Ideas: Feeling too busy to declutter the entire house? Try this instead
Feeling too busy to declutter the entire house? Try this instead
Story: Christine Walsh
The holidays can be a busy time with lots going on in everyone’s schedules. As a result, it can sometimes be difficult to keep up with household clutter. If that sounds familiar, you’re not alone! But taking on just a little bit to scale back your belongings can help make the holidays more enjoyable for everyone. We asked some local experts for some advice.
“Clutter is the stuff you’ve accumulated over years that you’re keeping ‘just in case’ or was important to you at some point,” professional organizer Maggie Kelly, owner of Organizing CU, said.
“Clutter is a problem when it starts to impact your daily life. If you regularly think, ‘I need to clear out the basement’ and then stress about it, without ever moving on it, then it has become an issue.”
According to Kelly, the biggest clutter spots tend to be paperwork piled up on the kitchen counter, too many clothes in the closet, things thrown anywhere in the garage and kids’ toys without a home.
“Decluttering and clearing your physical space will affect your mental space much more than people believe,” Kelly said. “If you have an organized home, you spend less time stressing over the things in it.”
Kelly said many people are just too busy to bring decluttering up any higher on their priority list. “Some people are too overwhelmed by the task,” she said. “Others just don’t know how to start.”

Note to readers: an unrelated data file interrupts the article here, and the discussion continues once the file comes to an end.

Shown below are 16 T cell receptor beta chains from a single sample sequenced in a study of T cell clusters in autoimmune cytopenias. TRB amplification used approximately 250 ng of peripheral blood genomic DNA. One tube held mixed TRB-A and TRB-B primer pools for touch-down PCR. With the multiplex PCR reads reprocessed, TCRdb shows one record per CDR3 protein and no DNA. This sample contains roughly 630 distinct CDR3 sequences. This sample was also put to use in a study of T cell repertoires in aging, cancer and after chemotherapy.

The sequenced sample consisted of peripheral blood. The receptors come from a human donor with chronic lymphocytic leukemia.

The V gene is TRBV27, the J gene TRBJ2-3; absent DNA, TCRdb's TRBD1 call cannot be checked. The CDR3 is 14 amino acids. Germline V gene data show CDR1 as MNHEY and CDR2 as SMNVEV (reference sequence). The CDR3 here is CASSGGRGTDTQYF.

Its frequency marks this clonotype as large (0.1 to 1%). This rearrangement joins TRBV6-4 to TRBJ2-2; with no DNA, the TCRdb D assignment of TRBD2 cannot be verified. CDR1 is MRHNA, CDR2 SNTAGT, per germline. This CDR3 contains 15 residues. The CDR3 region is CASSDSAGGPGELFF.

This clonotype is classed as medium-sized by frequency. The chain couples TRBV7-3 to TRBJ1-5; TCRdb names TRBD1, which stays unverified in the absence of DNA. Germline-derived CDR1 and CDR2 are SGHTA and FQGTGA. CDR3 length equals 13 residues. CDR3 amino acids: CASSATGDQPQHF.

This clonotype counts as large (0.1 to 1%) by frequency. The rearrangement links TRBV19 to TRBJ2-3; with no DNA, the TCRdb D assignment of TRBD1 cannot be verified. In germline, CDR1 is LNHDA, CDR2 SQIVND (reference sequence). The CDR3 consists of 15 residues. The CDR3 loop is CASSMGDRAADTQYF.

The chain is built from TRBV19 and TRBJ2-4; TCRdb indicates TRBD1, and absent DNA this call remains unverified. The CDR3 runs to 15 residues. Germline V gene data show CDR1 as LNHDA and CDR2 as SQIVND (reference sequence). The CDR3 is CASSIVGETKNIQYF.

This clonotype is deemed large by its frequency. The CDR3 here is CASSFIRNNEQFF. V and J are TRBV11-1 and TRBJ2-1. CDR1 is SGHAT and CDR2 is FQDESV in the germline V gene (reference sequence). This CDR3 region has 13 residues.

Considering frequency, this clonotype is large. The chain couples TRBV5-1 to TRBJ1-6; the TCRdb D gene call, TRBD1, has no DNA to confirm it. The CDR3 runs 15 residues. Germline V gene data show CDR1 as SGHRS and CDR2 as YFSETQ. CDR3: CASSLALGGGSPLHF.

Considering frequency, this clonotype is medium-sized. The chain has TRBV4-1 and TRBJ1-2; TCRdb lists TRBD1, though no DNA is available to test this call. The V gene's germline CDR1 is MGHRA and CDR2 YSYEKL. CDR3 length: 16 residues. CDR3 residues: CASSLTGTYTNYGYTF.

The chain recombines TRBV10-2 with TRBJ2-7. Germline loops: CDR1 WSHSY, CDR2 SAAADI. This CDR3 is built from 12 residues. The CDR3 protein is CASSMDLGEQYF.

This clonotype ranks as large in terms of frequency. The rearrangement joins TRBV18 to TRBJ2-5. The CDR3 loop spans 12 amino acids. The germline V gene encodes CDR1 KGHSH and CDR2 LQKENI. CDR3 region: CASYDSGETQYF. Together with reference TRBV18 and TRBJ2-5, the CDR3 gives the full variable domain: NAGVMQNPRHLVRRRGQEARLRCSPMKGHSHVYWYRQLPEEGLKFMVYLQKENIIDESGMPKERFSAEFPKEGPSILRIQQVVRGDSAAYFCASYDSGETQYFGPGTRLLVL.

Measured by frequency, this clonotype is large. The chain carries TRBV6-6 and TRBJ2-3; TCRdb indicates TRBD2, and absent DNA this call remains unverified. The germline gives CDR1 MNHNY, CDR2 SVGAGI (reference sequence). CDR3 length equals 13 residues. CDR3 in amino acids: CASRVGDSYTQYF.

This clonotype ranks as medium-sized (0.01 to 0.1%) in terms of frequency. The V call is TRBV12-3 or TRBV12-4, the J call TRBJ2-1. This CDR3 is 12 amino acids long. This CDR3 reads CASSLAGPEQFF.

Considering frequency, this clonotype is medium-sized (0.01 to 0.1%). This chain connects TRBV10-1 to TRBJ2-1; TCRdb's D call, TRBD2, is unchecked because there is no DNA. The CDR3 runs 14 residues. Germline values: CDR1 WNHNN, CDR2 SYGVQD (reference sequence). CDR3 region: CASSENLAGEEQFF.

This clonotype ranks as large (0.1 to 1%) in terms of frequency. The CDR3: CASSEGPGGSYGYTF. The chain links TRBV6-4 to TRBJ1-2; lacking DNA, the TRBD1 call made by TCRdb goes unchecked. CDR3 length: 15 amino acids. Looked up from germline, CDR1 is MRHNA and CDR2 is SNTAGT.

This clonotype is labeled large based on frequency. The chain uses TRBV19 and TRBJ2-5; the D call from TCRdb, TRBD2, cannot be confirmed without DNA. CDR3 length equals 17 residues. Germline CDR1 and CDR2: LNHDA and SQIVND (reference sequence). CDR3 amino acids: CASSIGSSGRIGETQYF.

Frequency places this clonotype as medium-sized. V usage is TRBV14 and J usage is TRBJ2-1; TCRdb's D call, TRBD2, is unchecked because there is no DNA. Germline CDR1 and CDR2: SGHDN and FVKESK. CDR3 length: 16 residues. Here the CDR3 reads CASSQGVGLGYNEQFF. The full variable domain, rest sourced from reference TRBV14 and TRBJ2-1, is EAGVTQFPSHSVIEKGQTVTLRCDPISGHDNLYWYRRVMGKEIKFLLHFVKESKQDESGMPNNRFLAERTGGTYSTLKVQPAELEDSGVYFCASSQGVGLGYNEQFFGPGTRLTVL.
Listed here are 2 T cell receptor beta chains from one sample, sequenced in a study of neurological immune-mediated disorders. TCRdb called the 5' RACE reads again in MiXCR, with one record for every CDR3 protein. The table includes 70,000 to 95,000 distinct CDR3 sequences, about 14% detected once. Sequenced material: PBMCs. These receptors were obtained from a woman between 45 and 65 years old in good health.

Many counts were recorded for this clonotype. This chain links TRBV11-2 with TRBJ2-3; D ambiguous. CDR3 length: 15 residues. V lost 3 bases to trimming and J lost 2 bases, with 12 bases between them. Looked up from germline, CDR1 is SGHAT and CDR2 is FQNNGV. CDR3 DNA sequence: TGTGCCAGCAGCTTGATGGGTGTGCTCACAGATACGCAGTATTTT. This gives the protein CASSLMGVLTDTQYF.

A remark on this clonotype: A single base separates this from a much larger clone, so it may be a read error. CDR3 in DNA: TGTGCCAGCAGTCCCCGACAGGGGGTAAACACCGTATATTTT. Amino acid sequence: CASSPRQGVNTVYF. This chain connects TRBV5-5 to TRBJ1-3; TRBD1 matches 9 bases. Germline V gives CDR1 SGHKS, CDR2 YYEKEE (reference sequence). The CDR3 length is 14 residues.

Kelly cautions not to fall into the comparison trap. “The goal should be to have a home that is relaxing, that you enjoy coming to,” she said. “That will look different for everyone.”
Kelly always recommends starting in a small space if you’re just getting started. “Try setting an hour timer and tackling just one drawer in your bathroom or kitchen,” she suggested. “A few days later, do it again. You’ll get more comfortable with making decisions.”
Kelly advises to take it slow and break down the big jobs into smaller ones. “Don’t tackle the entire garage at once; do just the workbench top, then under, then move to bikes,” she said.
Kelly doesn’t plan sessions longer than two hours. “Decision fatigue is real and exhausting,” she said. “Try to do an hour or two a week.”
Kelly warns not to start in a giant space and pull everything out. “If you aren’t able to finish, it will stop you from making more progress,” she said. “Also, don’t start with sentimental items. Try doing a junk drawer for an easy win.”